As a new once-monthly column replacing Mary Davis’ “Corrales Remembered” offerings while she works on a new book, Corrales Comment will reconnoiter upcoming events in the metro area for readers’ entertainment selections.
Here’s an eclectic glimpse of some of “What’s On” in our area in coming days and weeks. If we’ve missed an interest or activity you’d like reported, do let us know.
• Maxwell Museum of Anthropology, UNM, Hibben Center, 277-4405. Oct 16 7:30 - 8:30 p.m. “China Then & Now.” Free. The Chinese of New Mexico, 1870s-1920s. “Anna Naruta-Moya, shares research that shed surprising light into the Chinese pioneers who helped build New Mexico in the late 19th and early 20th century.” Oct 21, 7:30 - 8:30 p.m.Tapestries by Lin Lecheng. “By very special arrangement, one of the world’s leading tapestry artists, Lin Lecheng of China, will present a visual review of his work. Many of Professor Lin’s monumental scale tapestries hang in leading public and private venues in China.”
It was a fowl display, but people were clapping and beaming smiles throughout the contest at Village Mercantile’s first annual Poultry Fun Show.
More than 20 chickens in great variety were shown during the two-day Corrales Harvest Festival, September 27-28. Grand champion award went to Bricen Friewald’s Bantam, while Kate Cook’s “large fowl” went home with Reserve Champion designation.
Tallying during the two-day event for the “People’s Choice Award” favored Allison Ludi’s bird.
Judging the entries was Ira Roark, from the American Poultry Association. Most of the contestants were from the Corrales 4-H Club. Entries were judged on appearance and fitness as well as owners’ knowledge of the species.
Mercantile owner Drew Burr said he will sponsor the competition again next year during the Harvest Festival. Burr said he wanted the youngsters of Corrales to “have a fine venue to show their birds that they have put so much time and effort into raising.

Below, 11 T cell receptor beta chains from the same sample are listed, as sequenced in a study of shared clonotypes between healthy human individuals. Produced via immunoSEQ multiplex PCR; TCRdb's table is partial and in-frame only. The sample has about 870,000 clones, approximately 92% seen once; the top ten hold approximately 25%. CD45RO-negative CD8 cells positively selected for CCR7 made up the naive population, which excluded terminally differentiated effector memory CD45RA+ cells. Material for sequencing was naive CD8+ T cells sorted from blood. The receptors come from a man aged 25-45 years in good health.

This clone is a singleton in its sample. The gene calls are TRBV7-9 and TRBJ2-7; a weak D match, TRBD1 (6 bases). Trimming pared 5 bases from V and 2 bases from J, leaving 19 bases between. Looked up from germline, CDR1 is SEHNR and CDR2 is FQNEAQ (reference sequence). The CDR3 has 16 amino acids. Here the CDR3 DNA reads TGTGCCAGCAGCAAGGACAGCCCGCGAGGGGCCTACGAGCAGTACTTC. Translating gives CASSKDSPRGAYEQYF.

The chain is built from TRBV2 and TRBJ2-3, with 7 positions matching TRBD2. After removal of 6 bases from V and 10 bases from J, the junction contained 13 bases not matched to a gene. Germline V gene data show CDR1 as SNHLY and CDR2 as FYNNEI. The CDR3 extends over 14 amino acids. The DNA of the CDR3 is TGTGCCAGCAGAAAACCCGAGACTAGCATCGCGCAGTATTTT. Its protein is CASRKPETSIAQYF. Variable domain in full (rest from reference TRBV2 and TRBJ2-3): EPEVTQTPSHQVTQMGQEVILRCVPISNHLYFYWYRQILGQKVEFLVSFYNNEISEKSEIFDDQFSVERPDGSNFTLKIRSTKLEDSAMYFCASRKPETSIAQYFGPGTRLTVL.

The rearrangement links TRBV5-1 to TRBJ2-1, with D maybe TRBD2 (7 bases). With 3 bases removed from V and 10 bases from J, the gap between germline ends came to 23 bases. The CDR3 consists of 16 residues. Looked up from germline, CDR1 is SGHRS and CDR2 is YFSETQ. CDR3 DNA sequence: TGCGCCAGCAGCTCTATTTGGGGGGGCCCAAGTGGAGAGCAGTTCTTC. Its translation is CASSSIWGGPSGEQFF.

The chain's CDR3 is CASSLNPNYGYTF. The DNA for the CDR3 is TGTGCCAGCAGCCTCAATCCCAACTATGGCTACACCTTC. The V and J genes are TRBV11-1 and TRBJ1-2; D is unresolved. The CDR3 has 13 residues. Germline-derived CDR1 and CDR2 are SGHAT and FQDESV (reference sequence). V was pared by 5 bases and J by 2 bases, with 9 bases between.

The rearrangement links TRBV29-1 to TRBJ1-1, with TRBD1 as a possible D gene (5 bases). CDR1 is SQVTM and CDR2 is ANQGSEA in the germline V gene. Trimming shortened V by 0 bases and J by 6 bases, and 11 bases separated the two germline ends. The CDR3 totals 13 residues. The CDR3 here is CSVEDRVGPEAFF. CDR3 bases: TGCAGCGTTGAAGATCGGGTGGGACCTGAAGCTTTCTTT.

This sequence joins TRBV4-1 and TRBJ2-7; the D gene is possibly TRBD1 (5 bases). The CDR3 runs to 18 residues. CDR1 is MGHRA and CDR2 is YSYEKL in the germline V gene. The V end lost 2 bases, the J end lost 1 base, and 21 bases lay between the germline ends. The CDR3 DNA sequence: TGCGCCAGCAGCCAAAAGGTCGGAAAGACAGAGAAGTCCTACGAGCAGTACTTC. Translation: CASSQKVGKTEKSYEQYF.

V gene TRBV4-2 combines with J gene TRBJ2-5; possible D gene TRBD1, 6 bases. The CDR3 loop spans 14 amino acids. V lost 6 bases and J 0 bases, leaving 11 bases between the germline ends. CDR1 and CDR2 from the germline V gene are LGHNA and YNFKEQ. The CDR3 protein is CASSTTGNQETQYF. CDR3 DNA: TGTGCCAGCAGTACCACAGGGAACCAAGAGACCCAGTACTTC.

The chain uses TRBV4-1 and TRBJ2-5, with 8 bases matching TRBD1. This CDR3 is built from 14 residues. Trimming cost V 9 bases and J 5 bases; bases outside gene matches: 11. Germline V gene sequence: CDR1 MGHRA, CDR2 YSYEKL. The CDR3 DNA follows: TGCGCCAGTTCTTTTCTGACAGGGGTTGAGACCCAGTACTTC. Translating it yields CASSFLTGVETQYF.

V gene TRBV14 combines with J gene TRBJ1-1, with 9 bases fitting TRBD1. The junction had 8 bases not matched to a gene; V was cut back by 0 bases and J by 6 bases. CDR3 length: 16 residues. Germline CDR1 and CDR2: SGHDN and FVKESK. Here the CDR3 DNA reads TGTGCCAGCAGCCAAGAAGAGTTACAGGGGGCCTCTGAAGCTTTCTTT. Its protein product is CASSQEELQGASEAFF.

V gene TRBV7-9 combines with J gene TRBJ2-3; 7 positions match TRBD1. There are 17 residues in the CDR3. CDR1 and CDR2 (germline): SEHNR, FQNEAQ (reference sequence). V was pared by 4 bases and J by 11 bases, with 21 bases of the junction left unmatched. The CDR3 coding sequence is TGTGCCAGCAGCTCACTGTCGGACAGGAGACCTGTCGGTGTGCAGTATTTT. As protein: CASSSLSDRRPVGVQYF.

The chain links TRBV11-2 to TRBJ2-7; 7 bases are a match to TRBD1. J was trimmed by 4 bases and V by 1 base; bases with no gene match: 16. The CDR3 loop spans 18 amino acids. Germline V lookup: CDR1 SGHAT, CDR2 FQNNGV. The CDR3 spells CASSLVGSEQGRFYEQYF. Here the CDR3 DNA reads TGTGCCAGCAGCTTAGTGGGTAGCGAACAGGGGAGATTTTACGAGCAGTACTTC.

“Our store has always strived to support the efforts of the 4-H and Future Farmers of America clubs, and to bring agriculture into the lives of young people. Shows like this can help reinforce the values of those endeavors.”
As Corrales braces for start-up of its long-delayed, liquids-only municipal sewer system now roundly criticized for not being a conventional sewer, it’s worth noting that the nearest connection to Albuquerque’s sewer system has been plagued with problems for the past seven months.
The Albuquerque sewage pumping station, or lift station, just south of Corrales’ border at Cabezon Road has been under repair since February and it’s still not functioning properly.
That lift station for the Albuquerque Bernalillo County Water Utility Authority’s (ABCWUA) conventional sewer
system spilled raw sewage onto the shoulders of Corrales Road at Cabezon July 8 and apparently again on September 8. (See Corrales Comment Vol.XXXIII, No.11, July 19, 2014 “Raw Sewage Spills on Corrales Road.”)
The City-County water and sewer utility acquired the lift station and connections to it from N.M. Utilities, Inc. in a basically hostile take-over in 2008.
When Village officials were planning for a municipal sewer system here, they successfully negotiated an agreement with N.M. Utilities that Corrales’ proposed sewer line would discharge into the utility company’s lift station just outside the Village limits. The pumping station had originally been installed to serve the La Paz and Riverwalk apartment complexes along Calle Cuervo.
But after the private utility was acquired by ABCWUA, that deal collapsed; the new owner said the sewage pumping station just south of Cabezon could not accommodate projected flows from Corrales.